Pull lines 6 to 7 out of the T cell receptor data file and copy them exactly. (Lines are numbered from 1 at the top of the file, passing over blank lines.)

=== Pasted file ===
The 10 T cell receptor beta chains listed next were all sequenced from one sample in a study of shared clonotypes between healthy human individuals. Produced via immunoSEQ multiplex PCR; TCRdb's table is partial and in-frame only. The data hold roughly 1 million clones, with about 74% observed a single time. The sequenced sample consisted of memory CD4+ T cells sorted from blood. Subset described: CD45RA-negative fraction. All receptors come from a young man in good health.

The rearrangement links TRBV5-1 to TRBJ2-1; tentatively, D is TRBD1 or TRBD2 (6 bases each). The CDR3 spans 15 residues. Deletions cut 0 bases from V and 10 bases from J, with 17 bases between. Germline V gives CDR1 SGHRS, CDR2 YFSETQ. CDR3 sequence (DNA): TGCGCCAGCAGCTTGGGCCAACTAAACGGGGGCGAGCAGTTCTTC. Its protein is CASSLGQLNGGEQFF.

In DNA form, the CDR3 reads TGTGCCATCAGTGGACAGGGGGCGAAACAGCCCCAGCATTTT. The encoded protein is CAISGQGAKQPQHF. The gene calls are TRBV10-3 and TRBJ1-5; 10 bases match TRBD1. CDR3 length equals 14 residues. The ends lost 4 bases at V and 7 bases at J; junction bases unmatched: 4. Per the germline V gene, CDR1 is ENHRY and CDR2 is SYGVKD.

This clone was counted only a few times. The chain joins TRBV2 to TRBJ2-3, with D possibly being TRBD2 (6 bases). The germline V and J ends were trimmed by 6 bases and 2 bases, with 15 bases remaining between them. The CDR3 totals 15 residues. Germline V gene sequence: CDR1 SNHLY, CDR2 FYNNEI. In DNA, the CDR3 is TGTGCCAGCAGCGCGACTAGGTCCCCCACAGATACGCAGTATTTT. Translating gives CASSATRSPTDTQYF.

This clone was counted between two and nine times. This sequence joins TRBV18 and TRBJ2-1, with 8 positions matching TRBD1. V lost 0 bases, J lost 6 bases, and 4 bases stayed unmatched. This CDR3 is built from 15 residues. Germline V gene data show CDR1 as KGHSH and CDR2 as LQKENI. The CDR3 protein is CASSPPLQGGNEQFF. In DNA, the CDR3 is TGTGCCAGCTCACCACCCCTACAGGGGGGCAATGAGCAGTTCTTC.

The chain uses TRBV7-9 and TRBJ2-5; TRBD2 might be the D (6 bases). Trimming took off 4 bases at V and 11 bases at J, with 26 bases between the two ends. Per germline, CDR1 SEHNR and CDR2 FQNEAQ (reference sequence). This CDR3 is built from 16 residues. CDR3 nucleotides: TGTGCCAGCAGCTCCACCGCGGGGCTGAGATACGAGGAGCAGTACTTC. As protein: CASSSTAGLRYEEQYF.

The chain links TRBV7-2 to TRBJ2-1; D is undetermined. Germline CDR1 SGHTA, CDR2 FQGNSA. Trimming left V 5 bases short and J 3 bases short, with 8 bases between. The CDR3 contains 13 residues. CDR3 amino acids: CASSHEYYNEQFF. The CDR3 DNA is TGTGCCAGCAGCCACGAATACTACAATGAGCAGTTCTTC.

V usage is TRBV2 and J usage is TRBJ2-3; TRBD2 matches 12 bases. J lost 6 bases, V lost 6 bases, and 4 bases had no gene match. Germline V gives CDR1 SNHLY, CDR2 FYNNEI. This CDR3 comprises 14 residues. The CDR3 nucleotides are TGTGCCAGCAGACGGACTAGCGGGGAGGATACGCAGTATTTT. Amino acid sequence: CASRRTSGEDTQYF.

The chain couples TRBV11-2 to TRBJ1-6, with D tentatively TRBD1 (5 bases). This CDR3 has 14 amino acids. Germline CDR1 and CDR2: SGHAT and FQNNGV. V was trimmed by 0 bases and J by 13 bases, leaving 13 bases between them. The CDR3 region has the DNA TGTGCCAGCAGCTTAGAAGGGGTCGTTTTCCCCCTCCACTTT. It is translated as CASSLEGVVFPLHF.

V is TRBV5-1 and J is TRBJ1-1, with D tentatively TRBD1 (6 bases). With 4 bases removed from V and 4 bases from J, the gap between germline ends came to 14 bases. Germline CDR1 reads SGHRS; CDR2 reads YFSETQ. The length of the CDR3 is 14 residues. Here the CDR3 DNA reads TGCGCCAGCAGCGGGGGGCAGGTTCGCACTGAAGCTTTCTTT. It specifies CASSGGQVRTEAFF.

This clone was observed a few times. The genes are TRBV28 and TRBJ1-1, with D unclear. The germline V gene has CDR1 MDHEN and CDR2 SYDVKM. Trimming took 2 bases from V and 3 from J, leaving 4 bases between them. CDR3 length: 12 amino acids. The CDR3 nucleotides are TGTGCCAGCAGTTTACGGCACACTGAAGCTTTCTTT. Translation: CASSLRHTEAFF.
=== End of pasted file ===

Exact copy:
The chain uses TRBV7-9 and TRBJ2-5; TRBD2 might be the D (6 bases). Trimming took off 4 bases at V and 11 bases at J, with 26 bases between the two ends. Per germline, CDR1 SEHNR and CDR2 FQNEAQ (reference sequence). This CDR3 is built from 16 residues. CDR3 nucleotides: TGTGCCAGCAGCTCCACCGCGGGGCTGAGATACGAGGAGCAGTACTTC. As protein: CASSSTAGLRYEEQYF.

The chain links TRBV7-2 to TRBJ2-1; D is undetermined. Germline CDR1 SGHTA, CDR2 FQGNSA. Trimming left V 5 bases short and J 3 bases short, with 8 bases between. The CDR3 contains 13 residues. CDR3 amino acids: CASSHEYYNEQFF. The CDR3 DNA is TGTGCCAGCAGCCACGAATACTACAATGAGCAGTTCTTC.